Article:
A targeted version of direct cash flow adjustments is the recommended option, whereby a company explores the most material ESG demands of key stakeholders and assesses the cost of meeting or exceeding them—and the subsequent financial implications. For example, consider the following:

  • Customers: identify the ESG issues that are most material to your customers and benchmark your performance against your competitors. Then, consider the price elasticity of different customers to estimate whether this will enhance or destroy brand value through changes in demand or discounted/premium pricing.
  • Employees: again, identify the ESG issues that are most material to your employees and benchmark your performance against your competitors. Consider the extent to which this has a meaningful impact on employee retention and talent recruitment, as this will affect cash flow.
  • Regulators and supply chain: compare forecast emissions with forecast energy prices, capturing expected changes in carbon taxes for example. While Scope 3 emissions may not be directly felt by the company, increases in taxes may travel through the supply chain to impact cash flow.
  • Investors: given the significant demand from investors and lenders for ESG investment opportunities, there may be a ‘greenium’ to access capital if your company is perceived to have a sustainable objective. Understanding which ESG KPIs lenders are focusing on within your sector, and knowing your own performance in this context, could have a significant impact on your cost of debt and, therefore, value.

A compelling argument

Unless business leaders proactively identify the value impact of ESG, we risk depriving decision-makers of the very information they need to prioritise investment, accelerate change and deliver truly sustainable value.

The three actions businesses can take to prioritise value creation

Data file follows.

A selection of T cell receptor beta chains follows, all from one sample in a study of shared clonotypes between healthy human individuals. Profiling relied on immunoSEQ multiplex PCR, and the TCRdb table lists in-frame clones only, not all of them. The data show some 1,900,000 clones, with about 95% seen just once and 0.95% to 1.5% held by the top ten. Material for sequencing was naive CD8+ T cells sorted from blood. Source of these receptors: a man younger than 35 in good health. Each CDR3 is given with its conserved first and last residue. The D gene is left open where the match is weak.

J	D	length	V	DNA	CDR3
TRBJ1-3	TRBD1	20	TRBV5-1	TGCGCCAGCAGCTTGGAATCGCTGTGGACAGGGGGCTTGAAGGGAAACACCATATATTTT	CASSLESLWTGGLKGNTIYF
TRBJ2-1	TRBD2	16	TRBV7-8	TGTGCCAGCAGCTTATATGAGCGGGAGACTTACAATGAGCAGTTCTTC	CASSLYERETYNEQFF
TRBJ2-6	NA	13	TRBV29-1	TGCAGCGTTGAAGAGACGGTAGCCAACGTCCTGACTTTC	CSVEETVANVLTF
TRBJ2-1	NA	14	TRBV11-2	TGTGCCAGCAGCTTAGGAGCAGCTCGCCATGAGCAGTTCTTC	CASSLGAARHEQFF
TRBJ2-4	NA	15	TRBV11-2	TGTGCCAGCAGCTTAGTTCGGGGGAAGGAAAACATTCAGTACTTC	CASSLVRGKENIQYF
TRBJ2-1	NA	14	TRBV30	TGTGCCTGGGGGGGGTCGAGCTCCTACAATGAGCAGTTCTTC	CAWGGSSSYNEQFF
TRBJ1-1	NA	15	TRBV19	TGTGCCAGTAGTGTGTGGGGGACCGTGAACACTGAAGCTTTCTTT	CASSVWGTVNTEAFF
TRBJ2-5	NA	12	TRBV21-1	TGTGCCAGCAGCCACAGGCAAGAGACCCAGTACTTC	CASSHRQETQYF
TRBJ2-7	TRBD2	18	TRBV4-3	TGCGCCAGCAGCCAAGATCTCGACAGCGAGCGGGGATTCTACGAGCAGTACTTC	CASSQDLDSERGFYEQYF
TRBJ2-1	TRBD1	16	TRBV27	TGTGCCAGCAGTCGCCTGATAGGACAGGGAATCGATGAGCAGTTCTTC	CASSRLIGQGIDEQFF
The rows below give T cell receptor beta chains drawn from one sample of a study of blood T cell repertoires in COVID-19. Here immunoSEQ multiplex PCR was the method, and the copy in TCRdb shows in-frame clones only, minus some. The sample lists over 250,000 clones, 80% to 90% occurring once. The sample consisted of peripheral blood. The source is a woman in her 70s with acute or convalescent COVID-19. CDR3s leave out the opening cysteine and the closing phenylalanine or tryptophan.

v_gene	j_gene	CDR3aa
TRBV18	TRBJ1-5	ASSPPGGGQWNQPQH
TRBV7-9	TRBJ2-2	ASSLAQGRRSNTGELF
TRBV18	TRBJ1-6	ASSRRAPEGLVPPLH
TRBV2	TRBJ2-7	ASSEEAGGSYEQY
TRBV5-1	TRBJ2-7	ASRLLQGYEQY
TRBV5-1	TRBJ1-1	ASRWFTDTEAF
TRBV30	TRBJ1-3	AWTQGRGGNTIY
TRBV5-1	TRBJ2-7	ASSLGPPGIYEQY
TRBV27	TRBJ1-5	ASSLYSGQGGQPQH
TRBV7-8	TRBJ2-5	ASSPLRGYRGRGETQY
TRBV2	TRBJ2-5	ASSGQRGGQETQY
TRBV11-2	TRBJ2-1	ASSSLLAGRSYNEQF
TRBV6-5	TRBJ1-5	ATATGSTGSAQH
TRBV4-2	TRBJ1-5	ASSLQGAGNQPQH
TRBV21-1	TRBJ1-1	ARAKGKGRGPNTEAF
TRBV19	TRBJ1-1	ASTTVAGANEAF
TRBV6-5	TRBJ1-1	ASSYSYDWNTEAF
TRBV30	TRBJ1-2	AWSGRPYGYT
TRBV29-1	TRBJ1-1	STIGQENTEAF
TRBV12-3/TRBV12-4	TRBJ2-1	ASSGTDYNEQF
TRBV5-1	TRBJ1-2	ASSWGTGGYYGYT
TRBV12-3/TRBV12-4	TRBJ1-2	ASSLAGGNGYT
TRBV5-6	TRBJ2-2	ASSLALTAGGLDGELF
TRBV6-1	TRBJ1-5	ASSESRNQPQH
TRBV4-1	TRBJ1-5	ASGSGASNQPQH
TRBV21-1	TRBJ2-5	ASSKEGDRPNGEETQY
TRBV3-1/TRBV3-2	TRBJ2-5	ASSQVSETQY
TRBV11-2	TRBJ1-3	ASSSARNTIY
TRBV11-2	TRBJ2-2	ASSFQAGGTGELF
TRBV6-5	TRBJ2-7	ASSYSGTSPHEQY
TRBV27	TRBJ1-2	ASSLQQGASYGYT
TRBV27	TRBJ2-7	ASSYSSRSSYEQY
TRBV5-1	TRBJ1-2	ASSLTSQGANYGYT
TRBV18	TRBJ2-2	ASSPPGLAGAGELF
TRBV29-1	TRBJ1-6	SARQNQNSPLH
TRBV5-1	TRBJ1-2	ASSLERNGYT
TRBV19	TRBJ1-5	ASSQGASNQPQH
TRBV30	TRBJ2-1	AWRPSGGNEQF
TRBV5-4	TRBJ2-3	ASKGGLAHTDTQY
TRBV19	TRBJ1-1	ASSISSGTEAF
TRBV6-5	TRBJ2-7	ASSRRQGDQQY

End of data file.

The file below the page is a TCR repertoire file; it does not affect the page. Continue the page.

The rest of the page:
A recent PwC report, ‘Creating value beyond the deal’, shows that just 61% of acquiring companies believe that their latest acquisition created value and only one in five said it created significant value.

Companies clearly need a strategic approach to ensure that every opportunity to create value throughout a deal is optimised. Whether you are seeking to cut costs, maximise the potential of your people, reinvent your business model or break into new value markets, you must prioritise value creation.

To do that, you must:

  1. Demonstrate your ESG and resilience credentials: shareholder returns are no longer the sole focus of a company’s value. The focus is increasingly turning to measures around society (purpose, ESG) and business resilience. A resilient organisation that can respond quickly to shocks and opportunities and include its broader societal impact in its decision-making represents the new gold standard.
  2. Move from tactical to strategic:  a tactical response will only get you so far in a challenging market environment. It may be necessary in the short-term, but current conditions warrant a longer-term perspective.
  3. Make it work for you: with so many variables, it’s important to tailor the value creation approach to each business and its circumstances. This requires a creative, collaborative approach to finding the right answer.

We are here to help you

Amid continuing disruption, more companies are asking what they can do to improve the value of their business as a whole, and incorporate ESG criteria into the valuation process. With our expert teams and global network, we can help you on that journey. Contact us today.

Contact us

Deirdre McGrath

Partner, PwC Ireland (Republic of)

Ronan Somers

Partner, PwC Ireland (Republic of)

Mark McEnroe

Partner, PwC Ireland (Republic of)

Karen Keeley

Director, PwC Ireland (Republic of)